LaYow Yu is a summer intern in the Cancer Stem Cell Biology Research Program under the leadership of Senior Investigator Zhengping Zhuang, M.D., Ph.D. LaYow is a student at Washington University in St. Louis studying biochemistry and French. She hopes to attend medical school to become a physician-scientist in oncology.
Her summer project focused on using antibody therapy to activate T cells in glioblastoma. T cells are part of the immune system and may help fight cancer. LaYow’s project investigated the impact of an anti-carbonic anhydrase IX/CD3 bispecific antibody in targeting glioblastoma cells and activating T cells. In the future, Dr. Zhuang’s lab hopes to see if this antibody therapy could convert immunogenic “cold” glioblastomas to be more responsive to immunotherapy.
LaYow is inspired by the brilliant and supportive people in Dr. Zhuang's lab and at the NOB. “Learning from every conversation, receiving fantastic advice, and being able to feel like you have people to aspire to has been the most exciting part of this internship,” she says.
Molecular and Cell Biology Research Program
The Molecular and Cell Biology Research Program welcomed Kaitlynn Slattery under the mentorship of Investigator Chunzhang Yang, Ph.D. Kaitlynn studies biology at George Washington University. She hopes to attend medical school to become either a neuro-oncologist or gynecologic oncologist.
As an intern, she worked with members of Dr. Yang’s lab to better understand the isocitrate dehydrogenase (IDH) mutation, identifying transcriptomic signatures from the mutation. This work is important because gliomas commonly have this mutation, and targeting pathways involved in the mutation may help to improve brain tumor treatments.
This internship allowed Kaitlynn to be immersed in cutting-edge research and to witness the rapidly developing field of neuro-oncology. “There is a real promise for developing new therapies that could help many people living with IDH-mutated gliomas, so it is an honor to be part of that,” Kaitlynn says.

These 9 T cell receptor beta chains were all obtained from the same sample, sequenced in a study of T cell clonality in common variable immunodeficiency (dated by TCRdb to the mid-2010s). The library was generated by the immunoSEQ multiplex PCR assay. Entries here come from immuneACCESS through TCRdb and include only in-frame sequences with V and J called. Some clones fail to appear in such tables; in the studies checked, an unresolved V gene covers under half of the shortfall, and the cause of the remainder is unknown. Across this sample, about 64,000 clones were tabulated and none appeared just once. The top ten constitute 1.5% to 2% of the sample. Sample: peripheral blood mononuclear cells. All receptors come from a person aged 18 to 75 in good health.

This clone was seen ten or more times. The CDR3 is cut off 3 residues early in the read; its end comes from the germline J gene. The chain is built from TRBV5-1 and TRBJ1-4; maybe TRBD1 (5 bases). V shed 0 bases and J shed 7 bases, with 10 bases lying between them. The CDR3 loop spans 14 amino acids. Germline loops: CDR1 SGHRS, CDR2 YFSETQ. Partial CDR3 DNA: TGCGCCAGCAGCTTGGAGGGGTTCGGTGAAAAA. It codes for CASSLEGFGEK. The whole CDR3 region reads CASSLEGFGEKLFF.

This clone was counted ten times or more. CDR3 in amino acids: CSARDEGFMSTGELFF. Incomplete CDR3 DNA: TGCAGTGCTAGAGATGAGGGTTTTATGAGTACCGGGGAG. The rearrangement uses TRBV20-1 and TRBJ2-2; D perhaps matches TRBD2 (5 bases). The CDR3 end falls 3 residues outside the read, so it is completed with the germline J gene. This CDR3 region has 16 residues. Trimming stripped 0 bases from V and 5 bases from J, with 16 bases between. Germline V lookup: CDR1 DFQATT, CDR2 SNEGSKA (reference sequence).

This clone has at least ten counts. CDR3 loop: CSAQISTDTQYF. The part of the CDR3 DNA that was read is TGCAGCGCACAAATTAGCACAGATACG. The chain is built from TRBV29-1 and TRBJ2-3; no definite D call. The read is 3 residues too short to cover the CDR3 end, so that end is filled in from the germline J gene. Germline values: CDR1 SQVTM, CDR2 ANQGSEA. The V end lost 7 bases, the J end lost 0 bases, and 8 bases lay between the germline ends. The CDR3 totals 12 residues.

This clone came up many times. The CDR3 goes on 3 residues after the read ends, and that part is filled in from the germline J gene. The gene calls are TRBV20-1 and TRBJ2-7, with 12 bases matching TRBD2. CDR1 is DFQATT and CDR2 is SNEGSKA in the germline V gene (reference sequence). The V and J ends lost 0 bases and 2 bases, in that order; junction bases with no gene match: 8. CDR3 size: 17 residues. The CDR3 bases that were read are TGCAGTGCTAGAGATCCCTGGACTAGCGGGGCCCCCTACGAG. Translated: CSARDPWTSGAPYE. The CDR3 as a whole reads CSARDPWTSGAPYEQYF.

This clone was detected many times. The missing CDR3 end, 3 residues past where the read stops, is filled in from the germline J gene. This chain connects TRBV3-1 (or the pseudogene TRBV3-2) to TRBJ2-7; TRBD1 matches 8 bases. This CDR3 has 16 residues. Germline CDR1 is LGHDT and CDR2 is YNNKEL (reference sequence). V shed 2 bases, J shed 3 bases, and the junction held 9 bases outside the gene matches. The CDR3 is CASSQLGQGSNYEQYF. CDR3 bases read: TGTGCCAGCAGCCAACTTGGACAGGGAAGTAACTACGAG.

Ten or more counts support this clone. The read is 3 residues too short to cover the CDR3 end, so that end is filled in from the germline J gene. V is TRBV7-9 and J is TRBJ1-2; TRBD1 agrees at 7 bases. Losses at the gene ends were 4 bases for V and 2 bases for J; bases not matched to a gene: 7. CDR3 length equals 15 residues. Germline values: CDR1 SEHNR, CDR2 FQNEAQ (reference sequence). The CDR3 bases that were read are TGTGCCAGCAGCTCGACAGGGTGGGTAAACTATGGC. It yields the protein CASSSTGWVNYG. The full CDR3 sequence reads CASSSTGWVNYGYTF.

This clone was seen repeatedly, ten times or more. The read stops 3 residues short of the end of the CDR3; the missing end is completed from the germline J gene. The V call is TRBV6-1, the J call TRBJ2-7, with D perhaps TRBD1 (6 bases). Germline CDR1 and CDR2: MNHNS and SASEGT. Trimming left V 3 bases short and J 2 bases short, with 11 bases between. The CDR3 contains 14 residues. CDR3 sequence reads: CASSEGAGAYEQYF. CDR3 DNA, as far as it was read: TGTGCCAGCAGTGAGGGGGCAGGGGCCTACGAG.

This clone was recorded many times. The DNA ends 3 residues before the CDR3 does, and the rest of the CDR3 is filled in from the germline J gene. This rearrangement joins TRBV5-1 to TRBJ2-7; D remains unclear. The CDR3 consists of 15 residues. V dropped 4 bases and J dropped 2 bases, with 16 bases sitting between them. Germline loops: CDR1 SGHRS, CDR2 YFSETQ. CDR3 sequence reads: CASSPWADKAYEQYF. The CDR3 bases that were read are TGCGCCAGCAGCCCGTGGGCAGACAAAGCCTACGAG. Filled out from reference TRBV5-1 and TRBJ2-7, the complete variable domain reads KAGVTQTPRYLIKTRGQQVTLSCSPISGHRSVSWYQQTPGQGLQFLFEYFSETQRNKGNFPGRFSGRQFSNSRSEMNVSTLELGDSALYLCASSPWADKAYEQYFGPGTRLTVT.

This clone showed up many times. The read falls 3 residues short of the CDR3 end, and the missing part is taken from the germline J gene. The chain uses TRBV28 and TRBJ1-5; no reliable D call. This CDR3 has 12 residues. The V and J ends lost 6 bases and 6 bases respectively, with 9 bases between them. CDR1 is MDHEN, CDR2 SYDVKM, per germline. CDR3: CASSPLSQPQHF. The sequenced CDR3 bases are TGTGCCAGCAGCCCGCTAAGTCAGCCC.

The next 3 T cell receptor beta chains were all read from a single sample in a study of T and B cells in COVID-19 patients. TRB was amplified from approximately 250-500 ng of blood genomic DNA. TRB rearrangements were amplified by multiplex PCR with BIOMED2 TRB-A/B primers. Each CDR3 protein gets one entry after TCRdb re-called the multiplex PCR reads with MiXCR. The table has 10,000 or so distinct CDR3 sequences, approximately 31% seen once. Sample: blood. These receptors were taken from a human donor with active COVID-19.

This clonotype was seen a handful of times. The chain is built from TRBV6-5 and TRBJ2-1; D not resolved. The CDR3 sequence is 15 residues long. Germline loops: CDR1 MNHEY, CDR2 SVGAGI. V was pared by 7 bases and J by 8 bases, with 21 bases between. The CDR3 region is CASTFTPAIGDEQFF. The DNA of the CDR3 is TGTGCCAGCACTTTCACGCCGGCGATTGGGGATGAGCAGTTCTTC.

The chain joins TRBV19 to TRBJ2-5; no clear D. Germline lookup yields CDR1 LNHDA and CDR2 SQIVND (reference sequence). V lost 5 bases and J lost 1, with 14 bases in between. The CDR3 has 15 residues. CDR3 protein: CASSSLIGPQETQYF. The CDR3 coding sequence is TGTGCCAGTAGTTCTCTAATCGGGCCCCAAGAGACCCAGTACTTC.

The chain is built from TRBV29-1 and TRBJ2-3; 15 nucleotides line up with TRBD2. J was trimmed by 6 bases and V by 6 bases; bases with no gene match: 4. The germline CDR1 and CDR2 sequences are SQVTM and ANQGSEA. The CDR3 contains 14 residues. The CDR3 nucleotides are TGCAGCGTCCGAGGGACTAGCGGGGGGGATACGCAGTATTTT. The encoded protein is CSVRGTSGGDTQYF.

Basic Immunology Research Program
Under the leadership of Investigator Masaki Terabe, Ph.D., Laura De Ravin is a summer intern in the Basic Immunology Research Program. Laura received a Bachelor of Science from the University of Maryland, College Park where she studied psychology and neurobiology. She hopes to attend medical school in the future and is interested in pediatric neuro-oncology or pediatric oncology.
Laura’s project investigated potential immunotherapies to treat glioblastomas. Her project used whole exome mutational analysis of mouse glioma cell lines to develop a cancer vaccine. In the future, the researchers hope to test the vaccine’s effectiveness and use it in combination with other immunotherapies.
“Dr. Terabe, my lab mentor, lab members, and others at the Branch have all provided exceptional guidance and feedback—and have given me the opportunity to challenge myself in a really encouraging environment,” Laura says. She is hopeful that the work being done in Dr. Terabe’s lab will improve treatments and have a significant effect on the lives of those with glioblastoma. “Successful therapies could provide hope and drastically improve the quality of life for patients,” she says.
Look toward the Future
Upcoming opportunities are available for high school, college, graduate school, and professional school students for the 2022 Summer Internship Program.
“We are committed to providing trainee opportunities and exposure to research in neuro-oncology, and are inspired each year by the creativity and work that the summer interns do,” Dr. Armstrong says.
“Although this was a challenging year in the midst of the pandemic, I am very proud of all of the NOB summer interns for their terrific effort, accomplishments, and wonderful presentations at both the Summer Intern Poster Presentation event and our NOB Research Meeting,” Dr. Gilbert says. “With amazing students like these interns, the future looks bright for medicine and biomedical research.”